unsophisticated? This isn't the middle ages where only the priest class has access to information. Everyone has access to practically all information in the world at this point, these things aren't secret! And like I said I'm pretty sure the law already state that rates, costs, fees, bundled warranties have to be disclosed in the paperwork. If people don't read it that's only their fault! What more do we need to do, appoint government chaperones (say a nanny..) to accompany people when they buy cars and have them explain everything? Reasonableness is whatever people are willing to accept.

Protecting people from stupidity leads to more stupidity, not less.

Yes, unsophisticated. I know it's hard to believe, but outside of the minuscule FI bubble there exist millions of people who don't know how to read a contract or do the math on loan terms, nor do they know what tricks the dealer will pull to extract the maximum amount of money while still getting them the monthly payment they can afford.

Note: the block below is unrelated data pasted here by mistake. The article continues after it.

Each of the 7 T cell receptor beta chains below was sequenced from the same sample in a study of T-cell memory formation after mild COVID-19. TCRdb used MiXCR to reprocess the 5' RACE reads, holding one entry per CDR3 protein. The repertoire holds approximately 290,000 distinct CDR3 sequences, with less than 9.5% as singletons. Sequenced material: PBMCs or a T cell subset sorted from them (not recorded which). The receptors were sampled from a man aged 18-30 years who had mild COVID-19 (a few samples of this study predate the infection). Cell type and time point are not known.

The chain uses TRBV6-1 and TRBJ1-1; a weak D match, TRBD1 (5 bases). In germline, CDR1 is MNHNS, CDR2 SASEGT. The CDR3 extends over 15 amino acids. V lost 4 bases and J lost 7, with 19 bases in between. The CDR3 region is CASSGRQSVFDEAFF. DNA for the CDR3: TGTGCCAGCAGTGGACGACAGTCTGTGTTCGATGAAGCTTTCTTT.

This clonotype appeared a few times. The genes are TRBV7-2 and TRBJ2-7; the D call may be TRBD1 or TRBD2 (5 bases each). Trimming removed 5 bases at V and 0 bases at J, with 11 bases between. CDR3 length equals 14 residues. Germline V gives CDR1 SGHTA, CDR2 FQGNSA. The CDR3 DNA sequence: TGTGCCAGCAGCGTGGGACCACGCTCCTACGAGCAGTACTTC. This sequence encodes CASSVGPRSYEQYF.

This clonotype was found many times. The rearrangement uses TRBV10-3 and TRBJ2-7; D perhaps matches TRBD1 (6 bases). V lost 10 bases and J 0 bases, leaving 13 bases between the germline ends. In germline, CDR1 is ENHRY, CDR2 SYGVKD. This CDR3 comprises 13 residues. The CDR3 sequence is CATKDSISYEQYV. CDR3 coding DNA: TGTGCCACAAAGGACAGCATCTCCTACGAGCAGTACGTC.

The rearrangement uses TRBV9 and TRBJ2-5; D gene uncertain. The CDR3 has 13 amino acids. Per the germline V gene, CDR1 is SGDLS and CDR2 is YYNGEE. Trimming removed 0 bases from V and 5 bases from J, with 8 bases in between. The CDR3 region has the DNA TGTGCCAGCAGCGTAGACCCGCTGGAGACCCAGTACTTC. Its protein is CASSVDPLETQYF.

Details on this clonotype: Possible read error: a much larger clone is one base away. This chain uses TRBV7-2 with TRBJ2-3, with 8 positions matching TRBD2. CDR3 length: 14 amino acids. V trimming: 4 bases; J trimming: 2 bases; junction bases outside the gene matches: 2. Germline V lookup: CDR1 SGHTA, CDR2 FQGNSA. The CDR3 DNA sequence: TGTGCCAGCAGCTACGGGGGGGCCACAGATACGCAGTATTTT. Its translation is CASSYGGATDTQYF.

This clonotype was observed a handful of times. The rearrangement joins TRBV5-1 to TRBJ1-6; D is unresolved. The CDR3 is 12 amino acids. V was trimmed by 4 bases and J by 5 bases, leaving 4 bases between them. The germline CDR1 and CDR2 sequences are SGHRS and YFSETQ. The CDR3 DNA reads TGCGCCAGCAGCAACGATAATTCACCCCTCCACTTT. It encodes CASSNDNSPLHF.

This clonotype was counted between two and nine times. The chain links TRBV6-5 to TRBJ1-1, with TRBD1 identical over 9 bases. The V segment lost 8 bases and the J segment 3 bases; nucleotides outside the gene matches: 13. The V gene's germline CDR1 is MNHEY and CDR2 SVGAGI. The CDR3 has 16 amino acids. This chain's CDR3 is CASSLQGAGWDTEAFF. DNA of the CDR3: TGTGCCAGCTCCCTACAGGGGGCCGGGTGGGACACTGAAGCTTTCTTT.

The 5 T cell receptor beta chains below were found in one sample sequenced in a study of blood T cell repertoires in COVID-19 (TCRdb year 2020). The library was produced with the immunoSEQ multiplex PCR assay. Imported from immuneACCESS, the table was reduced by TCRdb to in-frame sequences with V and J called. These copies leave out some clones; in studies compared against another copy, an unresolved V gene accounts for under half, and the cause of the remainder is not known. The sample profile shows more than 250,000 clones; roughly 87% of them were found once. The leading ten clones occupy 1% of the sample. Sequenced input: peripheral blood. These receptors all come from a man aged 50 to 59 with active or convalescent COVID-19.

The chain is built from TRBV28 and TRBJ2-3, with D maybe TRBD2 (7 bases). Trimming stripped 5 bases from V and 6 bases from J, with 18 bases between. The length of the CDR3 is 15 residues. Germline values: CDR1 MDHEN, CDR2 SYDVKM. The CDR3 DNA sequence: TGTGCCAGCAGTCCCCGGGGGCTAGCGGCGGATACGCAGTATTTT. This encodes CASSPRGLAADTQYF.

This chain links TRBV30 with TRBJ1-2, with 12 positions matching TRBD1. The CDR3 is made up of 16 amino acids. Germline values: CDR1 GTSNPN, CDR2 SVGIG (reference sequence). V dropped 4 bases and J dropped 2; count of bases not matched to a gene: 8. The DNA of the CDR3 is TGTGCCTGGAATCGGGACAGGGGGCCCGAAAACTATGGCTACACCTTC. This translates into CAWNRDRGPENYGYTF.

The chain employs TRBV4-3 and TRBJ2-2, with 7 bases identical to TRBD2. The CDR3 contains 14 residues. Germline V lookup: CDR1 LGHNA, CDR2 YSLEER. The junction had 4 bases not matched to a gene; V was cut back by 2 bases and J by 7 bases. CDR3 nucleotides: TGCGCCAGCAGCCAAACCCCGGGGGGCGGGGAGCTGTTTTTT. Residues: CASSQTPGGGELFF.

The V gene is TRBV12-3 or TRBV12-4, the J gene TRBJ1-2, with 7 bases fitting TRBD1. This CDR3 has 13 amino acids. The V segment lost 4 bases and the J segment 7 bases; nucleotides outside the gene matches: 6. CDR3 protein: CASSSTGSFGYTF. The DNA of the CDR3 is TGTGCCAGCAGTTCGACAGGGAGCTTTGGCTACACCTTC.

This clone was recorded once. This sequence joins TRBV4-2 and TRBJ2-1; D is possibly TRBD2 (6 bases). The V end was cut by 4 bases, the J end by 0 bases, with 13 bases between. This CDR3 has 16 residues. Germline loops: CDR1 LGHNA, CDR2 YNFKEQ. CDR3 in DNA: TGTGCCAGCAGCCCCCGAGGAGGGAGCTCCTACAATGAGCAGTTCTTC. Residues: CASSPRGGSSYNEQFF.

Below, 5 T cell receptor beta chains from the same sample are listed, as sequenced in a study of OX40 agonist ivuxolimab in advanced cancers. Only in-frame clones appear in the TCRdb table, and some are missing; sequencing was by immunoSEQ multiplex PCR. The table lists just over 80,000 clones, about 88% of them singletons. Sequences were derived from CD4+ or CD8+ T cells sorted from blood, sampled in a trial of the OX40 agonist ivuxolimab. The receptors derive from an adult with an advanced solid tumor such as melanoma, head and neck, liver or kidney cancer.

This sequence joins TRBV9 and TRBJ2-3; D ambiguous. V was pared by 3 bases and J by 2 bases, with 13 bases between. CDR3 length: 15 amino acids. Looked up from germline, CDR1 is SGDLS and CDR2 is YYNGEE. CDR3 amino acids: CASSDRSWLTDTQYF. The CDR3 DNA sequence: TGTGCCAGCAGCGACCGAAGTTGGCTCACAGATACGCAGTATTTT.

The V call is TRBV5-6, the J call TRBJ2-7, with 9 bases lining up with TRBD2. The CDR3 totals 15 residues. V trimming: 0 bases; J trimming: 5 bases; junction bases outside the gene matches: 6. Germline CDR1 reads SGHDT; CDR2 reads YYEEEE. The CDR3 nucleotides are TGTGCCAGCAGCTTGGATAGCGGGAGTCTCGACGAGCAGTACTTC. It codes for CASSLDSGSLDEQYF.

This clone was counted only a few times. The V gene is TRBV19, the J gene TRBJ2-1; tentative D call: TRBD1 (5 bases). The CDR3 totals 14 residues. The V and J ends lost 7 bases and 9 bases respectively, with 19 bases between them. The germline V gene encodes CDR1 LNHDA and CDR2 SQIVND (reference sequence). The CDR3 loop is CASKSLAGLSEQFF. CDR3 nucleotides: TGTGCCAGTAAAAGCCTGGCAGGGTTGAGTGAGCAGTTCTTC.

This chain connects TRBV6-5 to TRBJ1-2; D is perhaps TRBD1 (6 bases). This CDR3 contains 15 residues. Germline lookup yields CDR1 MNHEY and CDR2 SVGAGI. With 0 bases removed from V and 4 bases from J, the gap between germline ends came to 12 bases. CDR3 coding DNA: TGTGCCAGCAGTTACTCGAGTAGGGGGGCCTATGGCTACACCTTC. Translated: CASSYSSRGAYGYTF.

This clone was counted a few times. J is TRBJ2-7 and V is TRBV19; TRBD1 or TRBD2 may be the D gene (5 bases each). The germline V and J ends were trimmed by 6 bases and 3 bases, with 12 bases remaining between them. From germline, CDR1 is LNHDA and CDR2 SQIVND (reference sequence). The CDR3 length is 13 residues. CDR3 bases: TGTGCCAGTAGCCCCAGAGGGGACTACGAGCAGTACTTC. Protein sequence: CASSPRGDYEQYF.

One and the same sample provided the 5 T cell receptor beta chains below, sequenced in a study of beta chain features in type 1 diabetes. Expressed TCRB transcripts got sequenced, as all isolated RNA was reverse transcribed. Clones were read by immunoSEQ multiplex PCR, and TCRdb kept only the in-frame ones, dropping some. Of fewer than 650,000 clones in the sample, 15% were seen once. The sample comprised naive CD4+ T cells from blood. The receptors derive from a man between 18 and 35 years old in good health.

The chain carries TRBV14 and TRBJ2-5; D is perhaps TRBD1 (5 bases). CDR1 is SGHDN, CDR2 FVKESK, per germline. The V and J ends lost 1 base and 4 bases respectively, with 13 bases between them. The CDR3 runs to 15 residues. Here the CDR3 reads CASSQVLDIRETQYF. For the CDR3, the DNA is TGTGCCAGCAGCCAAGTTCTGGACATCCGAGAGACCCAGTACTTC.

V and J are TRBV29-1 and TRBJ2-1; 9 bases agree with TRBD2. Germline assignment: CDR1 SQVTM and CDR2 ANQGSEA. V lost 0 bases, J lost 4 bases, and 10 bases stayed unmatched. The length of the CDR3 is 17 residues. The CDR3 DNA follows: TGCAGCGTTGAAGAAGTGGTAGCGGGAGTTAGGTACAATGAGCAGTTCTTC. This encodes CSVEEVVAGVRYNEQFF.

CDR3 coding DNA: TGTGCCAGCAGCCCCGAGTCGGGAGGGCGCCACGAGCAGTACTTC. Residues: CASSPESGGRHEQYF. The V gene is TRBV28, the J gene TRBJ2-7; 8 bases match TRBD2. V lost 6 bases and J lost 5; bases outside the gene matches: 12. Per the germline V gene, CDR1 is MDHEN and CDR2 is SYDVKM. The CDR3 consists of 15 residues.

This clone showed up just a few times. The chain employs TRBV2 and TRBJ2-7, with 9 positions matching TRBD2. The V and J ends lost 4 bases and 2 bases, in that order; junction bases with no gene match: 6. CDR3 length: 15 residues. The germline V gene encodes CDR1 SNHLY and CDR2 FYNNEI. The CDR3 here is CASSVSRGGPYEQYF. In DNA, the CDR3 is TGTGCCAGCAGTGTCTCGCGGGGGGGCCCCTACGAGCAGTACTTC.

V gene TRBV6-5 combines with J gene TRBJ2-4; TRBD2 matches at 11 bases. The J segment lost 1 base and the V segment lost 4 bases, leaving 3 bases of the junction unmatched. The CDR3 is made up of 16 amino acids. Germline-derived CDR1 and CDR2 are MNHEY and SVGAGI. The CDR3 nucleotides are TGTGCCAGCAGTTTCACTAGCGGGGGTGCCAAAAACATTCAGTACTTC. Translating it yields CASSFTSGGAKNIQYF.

Heck, I just bought a new car with dealer financing and the sales contract was very confusing even to me, someone who generally knows how loans work. They don't present the numbers in any kind of way that makes sense. For example, the price I negotiated with the salesperson didn't appear once on the contract. I pointed that out to the finance guy and he explained it so I signed the contract, but I had to call back again the next day and get a better explanation because I still felt like I had been screwed.

tomsang

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Re: 27% interest
« Reply #35 on: March 30, 2016, 01:26:34 PM »
20 some years ago I bought a new car after researching prices at a number of dealers.  I went in to the closest local dealership and told them a price that was $1,000 less than the next lowest price and that I was walking if I didn't get it. They asked me what interest rate I was willing to pay.  I said a % that was approximately 4% over my local credit union rate.  They accepted my price and I refinanced the same day at my credit union.  I am not 100% sure that I got the price because I was saying that I was willing to be reamed on the loan, but I think that was the case.  I was just not willing to be reamed for more than a few hours.  The payoff was so quick there was no interest added to the price.